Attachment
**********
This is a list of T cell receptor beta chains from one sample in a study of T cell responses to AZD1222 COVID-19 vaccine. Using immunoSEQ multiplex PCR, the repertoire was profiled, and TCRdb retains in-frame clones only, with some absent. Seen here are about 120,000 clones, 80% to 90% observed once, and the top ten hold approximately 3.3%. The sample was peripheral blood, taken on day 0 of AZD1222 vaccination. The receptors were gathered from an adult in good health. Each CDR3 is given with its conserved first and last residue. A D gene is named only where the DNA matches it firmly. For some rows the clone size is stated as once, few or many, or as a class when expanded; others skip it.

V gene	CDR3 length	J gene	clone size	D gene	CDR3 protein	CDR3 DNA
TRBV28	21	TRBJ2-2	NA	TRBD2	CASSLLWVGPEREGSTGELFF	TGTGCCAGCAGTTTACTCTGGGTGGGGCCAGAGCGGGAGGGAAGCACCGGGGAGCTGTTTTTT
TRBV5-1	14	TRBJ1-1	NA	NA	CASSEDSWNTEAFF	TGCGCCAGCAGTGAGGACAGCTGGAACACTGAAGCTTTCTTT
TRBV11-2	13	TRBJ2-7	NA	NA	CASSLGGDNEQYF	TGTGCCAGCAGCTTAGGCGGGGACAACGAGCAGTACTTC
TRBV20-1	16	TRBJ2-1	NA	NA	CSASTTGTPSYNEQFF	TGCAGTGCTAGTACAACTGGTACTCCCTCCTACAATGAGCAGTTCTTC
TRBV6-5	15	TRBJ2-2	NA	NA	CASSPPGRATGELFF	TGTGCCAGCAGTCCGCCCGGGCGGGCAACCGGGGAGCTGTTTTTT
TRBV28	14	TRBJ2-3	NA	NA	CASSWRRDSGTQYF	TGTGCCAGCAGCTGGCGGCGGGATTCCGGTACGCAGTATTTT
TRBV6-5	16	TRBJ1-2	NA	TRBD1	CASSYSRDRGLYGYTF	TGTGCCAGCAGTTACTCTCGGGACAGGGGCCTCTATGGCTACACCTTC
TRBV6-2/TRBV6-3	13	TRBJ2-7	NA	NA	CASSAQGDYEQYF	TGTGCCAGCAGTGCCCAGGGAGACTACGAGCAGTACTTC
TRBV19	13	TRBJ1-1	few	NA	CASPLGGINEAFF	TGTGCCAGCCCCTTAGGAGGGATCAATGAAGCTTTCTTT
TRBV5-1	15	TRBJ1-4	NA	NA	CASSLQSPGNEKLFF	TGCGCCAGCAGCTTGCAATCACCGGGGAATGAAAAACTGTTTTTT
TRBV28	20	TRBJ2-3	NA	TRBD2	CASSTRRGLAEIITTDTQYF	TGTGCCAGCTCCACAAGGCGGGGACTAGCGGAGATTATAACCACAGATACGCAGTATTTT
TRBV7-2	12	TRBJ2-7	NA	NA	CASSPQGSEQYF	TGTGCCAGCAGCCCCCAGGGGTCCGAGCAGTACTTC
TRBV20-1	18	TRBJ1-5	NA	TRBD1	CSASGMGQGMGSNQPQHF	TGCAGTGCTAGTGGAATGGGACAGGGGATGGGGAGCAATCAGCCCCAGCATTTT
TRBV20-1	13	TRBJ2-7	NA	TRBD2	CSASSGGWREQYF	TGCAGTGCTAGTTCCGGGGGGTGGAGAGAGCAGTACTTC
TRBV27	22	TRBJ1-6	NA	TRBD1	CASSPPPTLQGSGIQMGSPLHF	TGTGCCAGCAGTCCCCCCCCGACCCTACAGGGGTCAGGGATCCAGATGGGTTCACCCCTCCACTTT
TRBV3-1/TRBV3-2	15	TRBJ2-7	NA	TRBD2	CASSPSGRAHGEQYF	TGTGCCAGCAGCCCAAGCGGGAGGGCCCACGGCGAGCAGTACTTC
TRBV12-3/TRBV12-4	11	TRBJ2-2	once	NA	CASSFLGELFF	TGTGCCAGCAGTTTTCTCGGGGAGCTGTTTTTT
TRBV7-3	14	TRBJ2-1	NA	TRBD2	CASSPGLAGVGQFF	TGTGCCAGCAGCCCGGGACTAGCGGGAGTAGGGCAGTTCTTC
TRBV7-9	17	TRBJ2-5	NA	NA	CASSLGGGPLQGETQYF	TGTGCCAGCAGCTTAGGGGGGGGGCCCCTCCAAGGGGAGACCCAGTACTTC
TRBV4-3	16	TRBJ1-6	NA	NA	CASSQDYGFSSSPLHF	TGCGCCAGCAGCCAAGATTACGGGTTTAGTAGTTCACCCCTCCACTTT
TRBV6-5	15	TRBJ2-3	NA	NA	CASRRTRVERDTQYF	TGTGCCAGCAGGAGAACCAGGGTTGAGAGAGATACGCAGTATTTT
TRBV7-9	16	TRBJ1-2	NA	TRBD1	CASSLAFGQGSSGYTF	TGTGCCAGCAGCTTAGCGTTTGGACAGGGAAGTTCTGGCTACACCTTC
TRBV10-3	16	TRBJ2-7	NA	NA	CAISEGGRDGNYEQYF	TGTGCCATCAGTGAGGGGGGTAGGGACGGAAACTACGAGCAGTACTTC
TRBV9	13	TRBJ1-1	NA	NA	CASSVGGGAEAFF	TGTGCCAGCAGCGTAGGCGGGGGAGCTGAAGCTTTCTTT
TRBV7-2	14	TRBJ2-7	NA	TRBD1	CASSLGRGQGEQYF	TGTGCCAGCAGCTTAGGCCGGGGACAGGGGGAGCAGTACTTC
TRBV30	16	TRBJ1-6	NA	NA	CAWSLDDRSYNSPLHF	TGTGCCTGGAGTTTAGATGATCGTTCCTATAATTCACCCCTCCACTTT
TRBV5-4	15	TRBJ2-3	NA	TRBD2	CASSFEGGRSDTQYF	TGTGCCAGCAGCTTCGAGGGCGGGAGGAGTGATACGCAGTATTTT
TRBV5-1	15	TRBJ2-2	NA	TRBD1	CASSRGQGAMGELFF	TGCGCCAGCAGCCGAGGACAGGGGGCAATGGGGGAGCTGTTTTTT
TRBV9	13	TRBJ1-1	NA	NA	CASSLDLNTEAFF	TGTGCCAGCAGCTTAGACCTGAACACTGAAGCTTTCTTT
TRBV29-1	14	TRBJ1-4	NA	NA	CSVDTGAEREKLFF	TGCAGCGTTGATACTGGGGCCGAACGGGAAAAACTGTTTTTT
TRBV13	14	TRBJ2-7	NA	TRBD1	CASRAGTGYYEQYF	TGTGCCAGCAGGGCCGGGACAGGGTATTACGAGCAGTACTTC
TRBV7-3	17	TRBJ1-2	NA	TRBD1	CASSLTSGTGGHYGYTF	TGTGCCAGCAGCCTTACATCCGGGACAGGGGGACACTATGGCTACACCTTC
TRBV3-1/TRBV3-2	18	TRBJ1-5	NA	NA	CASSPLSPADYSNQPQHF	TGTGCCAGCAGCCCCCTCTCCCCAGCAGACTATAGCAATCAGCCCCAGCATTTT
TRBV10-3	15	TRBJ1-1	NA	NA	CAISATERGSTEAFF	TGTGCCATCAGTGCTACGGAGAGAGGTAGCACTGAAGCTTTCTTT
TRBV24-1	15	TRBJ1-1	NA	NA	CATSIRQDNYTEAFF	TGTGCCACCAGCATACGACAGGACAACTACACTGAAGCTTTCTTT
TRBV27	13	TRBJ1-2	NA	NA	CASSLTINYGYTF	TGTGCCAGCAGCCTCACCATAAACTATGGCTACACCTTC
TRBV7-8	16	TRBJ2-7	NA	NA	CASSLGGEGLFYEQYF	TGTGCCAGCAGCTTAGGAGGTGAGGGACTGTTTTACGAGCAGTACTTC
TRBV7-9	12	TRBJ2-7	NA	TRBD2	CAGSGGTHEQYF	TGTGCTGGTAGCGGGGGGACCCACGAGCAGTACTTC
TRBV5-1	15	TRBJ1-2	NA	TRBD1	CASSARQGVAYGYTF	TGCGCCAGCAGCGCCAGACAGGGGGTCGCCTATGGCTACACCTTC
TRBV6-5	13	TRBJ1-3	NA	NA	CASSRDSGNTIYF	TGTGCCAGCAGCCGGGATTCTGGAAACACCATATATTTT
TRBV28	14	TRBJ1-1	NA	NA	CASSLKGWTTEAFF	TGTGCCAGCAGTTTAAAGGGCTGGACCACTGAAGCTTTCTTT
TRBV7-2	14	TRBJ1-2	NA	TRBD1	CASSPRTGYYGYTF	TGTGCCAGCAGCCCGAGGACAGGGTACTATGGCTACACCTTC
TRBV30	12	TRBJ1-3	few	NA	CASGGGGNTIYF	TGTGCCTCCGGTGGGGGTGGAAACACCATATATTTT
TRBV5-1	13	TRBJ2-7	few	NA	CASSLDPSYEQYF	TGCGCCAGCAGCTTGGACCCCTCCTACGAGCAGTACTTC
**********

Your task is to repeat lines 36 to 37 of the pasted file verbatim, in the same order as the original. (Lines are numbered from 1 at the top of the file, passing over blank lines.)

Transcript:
TRBV10-3	15	TRBJ1-1	NA	NA	CAISATERGSTEAFF	TGTGCCATCAGTGCTACGGAGAGAGGTAGCACTGAAGCTTTCTTT
TRBV24-1	15	TRBJ1-1	NA	NA	CATSIRQDNYTEAFF	TGTGCCACCAGCATACGACAGGACAACTACACTGAAGCTTTCTTT